Biodiesel is simple to use, biodegradable, non-toxic and essentially free of sulfur and aromatics. It can be used in existing diesel engines with no noticeable loss in performance and is proven to reduce unhealthy emissions associated with petroleum.
Our biodiesel fueling station officially opened in November 2003. Yokayo Biofuels of Ukiah installed the unit and provides the biodiesel. Biodiesel fuel can be purchased at the Real Goods Store. Hours of operation are 10:00am to 6:00pm, 7 days a week. The station is closed on Thanksgiving, Christmas, and New Year's Day.
Current prices are updated here: Prices. Or call 707-472-2407.
About BiodieselBiodiesel fuels can be used in all diesel applications that are in existence today. Its use requires little or no modification to the engines or to the storage and delivery infrastructure. Biodiesel is simple to use. It is non-toxic and biodegradable and can be used neat (pure, 100%), as a blending stock in any percentage, or as an additive. In other words it is an environmentally safe and cost-effective alternative fuel.
Today, one is able to find a wide range of diesel-powered cars elsewhere in the world. Many countries are moving to increased use of biodiesel in an effort to reduce pollution and the environmental impacts of fossil based diesel fuel.
Each day fleets of trucks crisscross our nation, carrying goods to all corners. The engines in these trucks have the capability to use biodiesel, if it is readily available. The supply chain simply needs to exist. Stations with pumps providing biodiesel to these trucks and individual consumers are beginning to appear. In the year 2001, Sparks, Nevada was the first in the nation to designate a biodiesel pump. San Francisco, California and Jefferson City, Missouri soon followed. Until biodiesel pumps become more prevalent, trucking fleets and individuals are putting in their own storage tanks to fill their needs. There is no problem with safety. Storage tanks are one solution for short haul and local usage, but long haul trucks still need the increased infrastructure.
Large fleets such as that of the US Post Office, state fleets (Ohio, Utah, etc.), and private companies (Phoenix Concrete) use biodiesel to run their equipment and vehicles. Many agencies within the US Government utilize biodiesel in tanks, boats, utility vehicles, generators, heavy equipment, and so forth. The Army and Air Force, the Department of Forestry, the General Services Administration, and the Agricultural Research Services are just a few agencies using biodiesel. The National Parks Service uses it in their boats and vehicles in an effort to reduce pollution in our oceans and lakes and protect the environment.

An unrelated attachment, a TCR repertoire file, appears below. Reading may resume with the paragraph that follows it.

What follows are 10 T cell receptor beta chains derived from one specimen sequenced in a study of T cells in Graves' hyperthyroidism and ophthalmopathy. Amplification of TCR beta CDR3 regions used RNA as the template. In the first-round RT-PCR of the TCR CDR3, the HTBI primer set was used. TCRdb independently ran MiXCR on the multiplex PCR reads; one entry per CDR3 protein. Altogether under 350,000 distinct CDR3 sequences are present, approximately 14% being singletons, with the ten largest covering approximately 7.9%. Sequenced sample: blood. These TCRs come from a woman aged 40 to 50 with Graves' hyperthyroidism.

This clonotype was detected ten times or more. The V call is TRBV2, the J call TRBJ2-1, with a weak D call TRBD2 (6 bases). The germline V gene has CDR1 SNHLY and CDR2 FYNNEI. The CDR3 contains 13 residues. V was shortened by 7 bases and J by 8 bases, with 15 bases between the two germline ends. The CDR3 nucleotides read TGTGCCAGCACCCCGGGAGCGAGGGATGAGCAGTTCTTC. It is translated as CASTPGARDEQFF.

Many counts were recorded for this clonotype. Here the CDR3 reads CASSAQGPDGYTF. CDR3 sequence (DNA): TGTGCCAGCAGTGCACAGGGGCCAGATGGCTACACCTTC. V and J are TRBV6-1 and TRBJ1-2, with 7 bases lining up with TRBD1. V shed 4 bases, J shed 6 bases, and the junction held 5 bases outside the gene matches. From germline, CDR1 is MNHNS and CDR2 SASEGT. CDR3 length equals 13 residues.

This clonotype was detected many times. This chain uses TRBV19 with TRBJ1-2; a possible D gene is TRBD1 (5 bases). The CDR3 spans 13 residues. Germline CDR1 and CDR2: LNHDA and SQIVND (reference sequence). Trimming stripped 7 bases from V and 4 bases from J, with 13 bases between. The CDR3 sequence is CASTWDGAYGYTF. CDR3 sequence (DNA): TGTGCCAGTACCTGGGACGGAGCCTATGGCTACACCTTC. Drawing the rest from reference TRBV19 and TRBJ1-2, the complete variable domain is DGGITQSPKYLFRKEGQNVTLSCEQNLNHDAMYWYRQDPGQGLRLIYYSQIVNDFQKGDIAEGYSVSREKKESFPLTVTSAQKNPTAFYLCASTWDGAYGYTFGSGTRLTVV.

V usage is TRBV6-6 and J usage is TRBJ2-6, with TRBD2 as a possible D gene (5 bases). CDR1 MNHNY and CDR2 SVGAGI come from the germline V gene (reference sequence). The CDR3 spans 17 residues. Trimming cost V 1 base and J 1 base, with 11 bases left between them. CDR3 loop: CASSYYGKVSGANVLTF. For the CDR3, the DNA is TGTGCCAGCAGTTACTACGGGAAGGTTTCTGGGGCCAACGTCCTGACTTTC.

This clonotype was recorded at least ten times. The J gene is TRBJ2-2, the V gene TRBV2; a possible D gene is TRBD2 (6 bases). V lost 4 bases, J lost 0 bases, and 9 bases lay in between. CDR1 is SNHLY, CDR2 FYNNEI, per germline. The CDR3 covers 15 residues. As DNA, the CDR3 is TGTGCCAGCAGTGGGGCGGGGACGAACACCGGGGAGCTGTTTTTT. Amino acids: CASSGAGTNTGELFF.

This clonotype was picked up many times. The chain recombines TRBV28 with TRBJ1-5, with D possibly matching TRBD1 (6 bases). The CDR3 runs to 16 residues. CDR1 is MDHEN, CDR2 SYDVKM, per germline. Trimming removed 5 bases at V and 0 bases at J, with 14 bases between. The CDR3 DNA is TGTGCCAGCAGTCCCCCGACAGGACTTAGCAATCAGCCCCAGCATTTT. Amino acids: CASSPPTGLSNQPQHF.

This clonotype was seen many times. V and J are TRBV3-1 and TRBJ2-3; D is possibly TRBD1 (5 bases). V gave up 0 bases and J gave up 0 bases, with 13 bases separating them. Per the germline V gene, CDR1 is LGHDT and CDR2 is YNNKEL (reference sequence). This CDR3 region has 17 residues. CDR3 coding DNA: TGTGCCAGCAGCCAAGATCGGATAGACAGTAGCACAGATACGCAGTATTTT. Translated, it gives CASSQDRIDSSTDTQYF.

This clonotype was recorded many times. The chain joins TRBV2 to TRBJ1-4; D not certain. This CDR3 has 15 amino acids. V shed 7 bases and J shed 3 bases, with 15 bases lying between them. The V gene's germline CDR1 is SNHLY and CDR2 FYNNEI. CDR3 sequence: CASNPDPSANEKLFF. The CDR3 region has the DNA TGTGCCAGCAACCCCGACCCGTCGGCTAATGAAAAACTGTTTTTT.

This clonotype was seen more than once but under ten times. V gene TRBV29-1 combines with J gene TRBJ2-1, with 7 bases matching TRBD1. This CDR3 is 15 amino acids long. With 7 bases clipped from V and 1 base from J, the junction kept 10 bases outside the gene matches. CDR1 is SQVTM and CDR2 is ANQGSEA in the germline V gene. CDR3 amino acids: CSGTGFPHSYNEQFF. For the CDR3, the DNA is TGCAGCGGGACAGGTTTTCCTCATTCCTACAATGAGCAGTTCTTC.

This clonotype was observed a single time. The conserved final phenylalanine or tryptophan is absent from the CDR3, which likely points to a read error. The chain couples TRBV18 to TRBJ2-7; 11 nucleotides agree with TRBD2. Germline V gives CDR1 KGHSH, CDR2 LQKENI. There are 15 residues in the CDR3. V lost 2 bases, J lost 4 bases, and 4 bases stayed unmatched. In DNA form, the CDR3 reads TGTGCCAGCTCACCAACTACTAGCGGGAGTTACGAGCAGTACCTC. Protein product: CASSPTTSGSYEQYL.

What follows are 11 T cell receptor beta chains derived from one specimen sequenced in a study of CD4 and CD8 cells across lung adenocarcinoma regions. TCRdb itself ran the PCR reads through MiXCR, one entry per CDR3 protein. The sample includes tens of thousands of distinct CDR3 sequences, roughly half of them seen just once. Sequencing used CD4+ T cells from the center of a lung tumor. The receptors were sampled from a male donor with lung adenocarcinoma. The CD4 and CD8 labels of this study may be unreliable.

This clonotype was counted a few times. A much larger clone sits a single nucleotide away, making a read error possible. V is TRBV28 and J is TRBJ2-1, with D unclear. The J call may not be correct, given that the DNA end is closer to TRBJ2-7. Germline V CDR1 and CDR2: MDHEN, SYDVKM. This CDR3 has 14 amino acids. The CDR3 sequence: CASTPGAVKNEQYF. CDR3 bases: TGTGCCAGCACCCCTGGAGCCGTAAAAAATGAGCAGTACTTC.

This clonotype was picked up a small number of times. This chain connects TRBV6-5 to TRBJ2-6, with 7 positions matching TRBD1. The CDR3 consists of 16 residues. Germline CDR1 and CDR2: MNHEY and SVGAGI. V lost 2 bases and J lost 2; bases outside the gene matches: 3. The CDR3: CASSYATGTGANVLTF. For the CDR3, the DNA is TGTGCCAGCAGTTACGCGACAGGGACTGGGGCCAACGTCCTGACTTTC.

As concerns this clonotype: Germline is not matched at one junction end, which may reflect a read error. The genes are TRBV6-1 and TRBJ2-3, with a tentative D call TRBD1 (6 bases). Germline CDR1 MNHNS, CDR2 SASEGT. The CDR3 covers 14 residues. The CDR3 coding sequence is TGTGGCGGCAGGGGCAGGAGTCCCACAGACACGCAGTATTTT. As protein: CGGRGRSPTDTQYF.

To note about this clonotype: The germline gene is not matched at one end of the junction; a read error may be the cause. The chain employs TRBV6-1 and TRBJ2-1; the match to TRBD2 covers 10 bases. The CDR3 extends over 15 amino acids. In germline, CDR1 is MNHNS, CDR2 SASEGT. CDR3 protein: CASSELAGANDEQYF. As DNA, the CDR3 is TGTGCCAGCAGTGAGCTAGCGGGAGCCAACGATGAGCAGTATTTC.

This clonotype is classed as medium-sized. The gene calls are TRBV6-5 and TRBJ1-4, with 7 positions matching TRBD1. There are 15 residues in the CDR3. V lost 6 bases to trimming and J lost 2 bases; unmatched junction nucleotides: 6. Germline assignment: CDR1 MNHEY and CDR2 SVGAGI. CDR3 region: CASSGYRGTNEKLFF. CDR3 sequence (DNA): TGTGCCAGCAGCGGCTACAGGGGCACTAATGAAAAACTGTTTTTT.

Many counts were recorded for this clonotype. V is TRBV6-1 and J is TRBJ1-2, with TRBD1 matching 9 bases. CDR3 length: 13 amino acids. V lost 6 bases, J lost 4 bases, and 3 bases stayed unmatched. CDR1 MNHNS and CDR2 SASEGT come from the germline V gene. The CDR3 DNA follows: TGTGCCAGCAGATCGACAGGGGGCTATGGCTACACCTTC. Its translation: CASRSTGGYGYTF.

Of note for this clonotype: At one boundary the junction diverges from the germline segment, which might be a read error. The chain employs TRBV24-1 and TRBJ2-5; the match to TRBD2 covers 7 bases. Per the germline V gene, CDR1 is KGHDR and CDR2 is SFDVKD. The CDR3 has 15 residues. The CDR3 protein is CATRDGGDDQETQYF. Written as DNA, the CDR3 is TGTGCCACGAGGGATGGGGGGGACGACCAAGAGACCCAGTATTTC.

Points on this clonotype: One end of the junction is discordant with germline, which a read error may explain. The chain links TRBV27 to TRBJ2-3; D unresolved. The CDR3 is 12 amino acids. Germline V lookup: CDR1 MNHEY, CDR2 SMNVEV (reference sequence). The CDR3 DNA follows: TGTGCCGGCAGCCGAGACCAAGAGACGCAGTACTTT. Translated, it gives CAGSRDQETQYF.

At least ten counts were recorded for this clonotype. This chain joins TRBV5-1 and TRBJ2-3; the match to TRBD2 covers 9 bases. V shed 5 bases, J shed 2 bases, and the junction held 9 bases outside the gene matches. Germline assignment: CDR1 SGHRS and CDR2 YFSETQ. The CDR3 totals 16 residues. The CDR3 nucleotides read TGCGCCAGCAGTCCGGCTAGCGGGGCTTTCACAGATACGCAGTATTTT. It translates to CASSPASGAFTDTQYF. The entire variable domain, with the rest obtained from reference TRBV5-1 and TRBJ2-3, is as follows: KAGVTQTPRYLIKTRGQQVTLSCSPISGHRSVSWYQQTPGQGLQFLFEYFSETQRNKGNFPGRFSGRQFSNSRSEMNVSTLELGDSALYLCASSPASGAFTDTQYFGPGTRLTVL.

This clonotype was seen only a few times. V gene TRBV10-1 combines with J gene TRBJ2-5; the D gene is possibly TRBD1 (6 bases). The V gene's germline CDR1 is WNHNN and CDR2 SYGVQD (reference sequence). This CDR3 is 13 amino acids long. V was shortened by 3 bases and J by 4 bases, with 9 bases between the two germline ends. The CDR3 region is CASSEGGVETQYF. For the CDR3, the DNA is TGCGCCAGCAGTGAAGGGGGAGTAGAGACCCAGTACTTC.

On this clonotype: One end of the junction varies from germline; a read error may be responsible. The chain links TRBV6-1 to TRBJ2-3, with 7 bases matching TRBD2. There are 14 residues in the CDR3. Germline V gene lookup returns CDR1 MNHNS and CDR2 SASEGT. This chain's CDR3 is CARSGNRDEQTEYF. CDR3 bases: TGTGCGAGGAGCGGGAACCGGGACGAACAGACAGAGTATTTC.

Transit systems in many cities and areas such as San Francisco, California, the St. Louis area, Northern Kentucky, and Breckenridge, Colorado use biodiesel fuel in their buses. School districts have found that the benefits, both environmental and health, make utilizing biodiesel in their buses and other diesel vehicles a wise choice. Deer Valley School District in Arizona was one of the first to move in this direction.
Construction companies benefit tremendously from biodiesel usage since most of their equipment is diesel driven including caterpillars, cement trucks, dump trucks, bulldozers, spreaders, front loaders, cranes, backhoes, graders, and all sizes of generators and diesel trucks.
In agriculture, we find not only a possible source for biodiesel, but a consumer of biodiesel. Tractors, reapers, tillers, pickers, conveyors, generators, pumps, and irrigation systems all use diesel fuel in their work, bringing agriculture full cycle from producer to consumer.
Any diesel driven generator such as those that fire up power plants or oil furnaces are potential users of biodiesel fuel. Mining equipment also falls into this category with their generators and ore cars. Diesel trains add to this list. Sierra Railroad uses biodiesel for running their trains as well as in a unique project of using the locomotives' diesel engines to generate electricity for consumer use.
Submarines no longer use biodiesel as they did in the early 1900s, but fishing fleets and other commercial fleets, ferries, recreational yachts, sailboats, and motor boats are all candidates for biodiesel. Some lakes are requiring the use of biodiesel, because it is non-polluting, unlike Diesel #2, and Ventura Harbor (Ventura, California) now has biodiesel available for all boaters. Maui Scuba Tours and the Pacific Whale Foundation (Maui, Hawaii) use biodiesel in their boats.
Biodiesel is a solvent, removing paint and cleaning out the sludge in tanks that have been used for Diesel #2. Biodiesel is an excellent lubricant for all machines, large and small. The engines of trucks, buses, and larger equipment that use biodiesel have their lives extended due to its lubricity.